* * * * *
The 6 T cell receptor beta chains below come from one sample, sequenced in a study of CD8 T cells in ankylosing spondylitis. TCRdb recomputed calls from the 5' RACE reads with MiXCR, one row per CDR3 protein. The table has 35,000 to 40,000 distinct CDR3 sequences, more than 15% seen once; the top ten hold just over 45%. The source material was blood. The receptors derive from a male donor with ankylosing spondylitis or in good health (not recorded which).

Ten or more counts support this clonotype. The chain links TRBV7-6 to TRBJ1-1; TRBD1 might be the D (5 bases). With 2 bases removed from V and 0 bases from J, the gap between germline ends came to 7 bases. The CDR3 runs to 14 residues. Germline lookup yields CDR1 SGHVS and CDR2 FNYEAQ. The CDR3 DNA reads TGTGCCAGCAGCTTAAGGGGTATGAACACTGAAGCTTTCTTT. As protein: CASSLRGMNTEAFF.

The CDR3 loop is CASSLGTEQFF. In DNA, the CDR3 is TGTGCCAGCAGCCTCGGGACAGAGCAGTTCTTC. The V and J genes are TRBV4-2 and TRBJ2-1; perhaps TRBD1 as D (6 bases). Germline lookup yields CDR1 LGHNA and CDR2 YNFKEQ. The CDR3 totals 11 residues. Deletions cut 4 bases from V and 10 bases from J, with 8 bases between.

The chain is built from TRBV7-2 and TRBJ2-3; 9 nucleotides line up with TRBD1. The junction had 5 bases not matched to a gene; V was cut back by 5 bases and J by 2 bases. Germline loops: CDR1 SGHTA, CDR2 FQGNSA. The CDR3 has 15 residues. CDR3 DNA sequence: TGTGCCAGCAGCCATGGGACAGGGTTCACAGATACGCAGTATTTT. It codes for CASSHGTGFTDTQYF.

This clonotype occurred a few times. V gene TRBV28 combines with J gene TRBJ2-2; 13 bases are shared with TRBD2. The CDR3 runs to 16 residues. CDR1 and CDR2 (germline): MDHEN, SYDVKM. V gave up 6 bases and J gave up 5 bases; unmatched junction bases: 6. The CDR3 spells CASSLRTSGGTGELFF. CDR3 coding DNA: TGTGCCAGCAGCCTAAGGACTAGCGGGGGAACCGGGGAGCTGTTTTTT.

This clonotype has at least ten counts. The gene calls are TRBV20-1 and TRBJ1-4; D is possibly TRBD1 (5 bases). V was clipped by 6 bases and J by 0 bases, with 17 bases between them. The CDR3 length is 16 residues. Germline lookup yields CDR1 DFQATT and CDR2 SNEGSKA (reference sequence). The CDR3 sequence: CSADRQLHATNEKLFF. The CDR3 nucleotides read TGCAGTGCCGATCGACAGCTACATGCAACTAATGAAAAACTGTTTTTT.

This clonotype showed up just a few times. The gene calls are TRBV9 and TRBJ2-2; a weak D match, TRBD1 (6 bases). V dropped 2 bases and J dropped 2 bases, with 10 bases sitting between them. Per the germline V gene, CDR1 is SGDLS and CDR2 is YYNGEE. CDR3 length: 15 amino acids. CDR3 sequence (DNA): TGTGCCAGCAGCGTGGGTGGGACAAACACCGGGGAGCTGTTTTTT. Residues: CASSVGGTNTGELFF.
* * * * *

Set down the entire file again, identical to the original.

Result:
The 6 T cell receptor beta chains below come from one sample, sequenced in a study of CD8 T cells in ankylosing spondylitis. TCRdb recomputed calls from the 5' RACE reads with MiXCR, one row per CDR3 protein. The table has 35,000 to 40,000 distinct CDR3 sequences, more than 15% seen once; the top ten hold just over 45%. The source material was blood. The receptors derive from a male donor with ankylosing spondylitis or in good health (not recorded which).

Ten or more counts support this clonotype. The chain links TRBV7-6 to TRBJ1-1; TRBD1 might be the D (5 bases). With 2 bases removed from V and 0 bases from J, the gap between germline ends came to 7 bases. The CDR3 runs to 14 residues. Germline lookup yields CDR1 SGHVS and CDR2 FNYEAQ. The CDR3 DNA reads TGTGCCAGCAGCTTAAGGGGTATGAACACTGAAGCTTTCTTT. As protein: CASSLRGMNTEAFF.

The CDR3 loop is CASSLGTEQFF. In DNA, the CDR3 is TGTGCCAGCAGCCTCGGGACAGAGCAGTTCTTC. The V and J genes are TRBV4-2 and TRBJ2-1; perhaps TRBD1 as D (6 bases). Germline lookup yields CDR1 LGHNA and CDR2 YNFKEQ. The CDR3 totals 11 residues. Deletions cut 4 bases from V and 10 bases from J, with 8 bases between.

The chain is built from TRBV7-2 and TRBJ2-3; 9 nucleotides line up with TRBD1. The junction had 5 bases not matched to a gene; V was cut back by 5 bases and J by 2 bases. Germline loops: CDR1 SGHTA, CDR2 FQGNSA. The CDR3 has 15 residues. CDR3 DNA sequence: TGTGCCAGCAGCCATGGGACAGGGTTCACAGATACGCAGTATTTT. It codes for CASSHGTGFTDTQYF.

This clonotype occurred a few times. V gene TRBV28 combines with J gene TRBJ2-2; 13 bases are shared with TRBD2. The CDR3 runs to 16 residues. CDR1 and CDR2 (germline): MDHEN, SYDVKM. V gave up 6 bases and J gave up 5 bases; unmatched junction bases: 6. The CDR3 spells CASSLRTSGGTGELFF. CDR3 coding DNA: TGTGCCAGCAGCCTAAGGACTAGCGGGGGAACCGGGGAGCTGTTTTTT.

This clonotype has at least ten counts. The gene calls are TRBV20-1 and TRBJ1-4; D is possibly TRBD1 (5 bases). V was clipped by 6 bases and J by 0 bases, with 17 bases between them. The CDR3 length is 16 residues. Germline lookup yields CDR1 DFQATT and CDR2 SNEGSKA (reference sequence). The CDR3 sequence: CSADRQLHATNEKLFF. The CDR3 nucleotides read TGCAGTGCCGATCGACAGCTACATGCAACTAATGAAAAACTGTTTTTT.

This clonotype showed up just a few times. The gene calls are TRBV9 and TRBJ2-2; a weak D match, TRBD1 (6 bases). V dropped 2 bases and J dropped 2 bases, with 10 bases sitting between them. Per the germline V gene, CDR1 is SGDLS and CDR2 is YYNGEE. CDR3 length: 15 amino acids. CDR3 sequence (DNA): TGTGCCAGCAGCGTGGGTGGGACAAACACCGGGGAGCTGTTTTTT. Residues: CASSVGGTNTGELFF.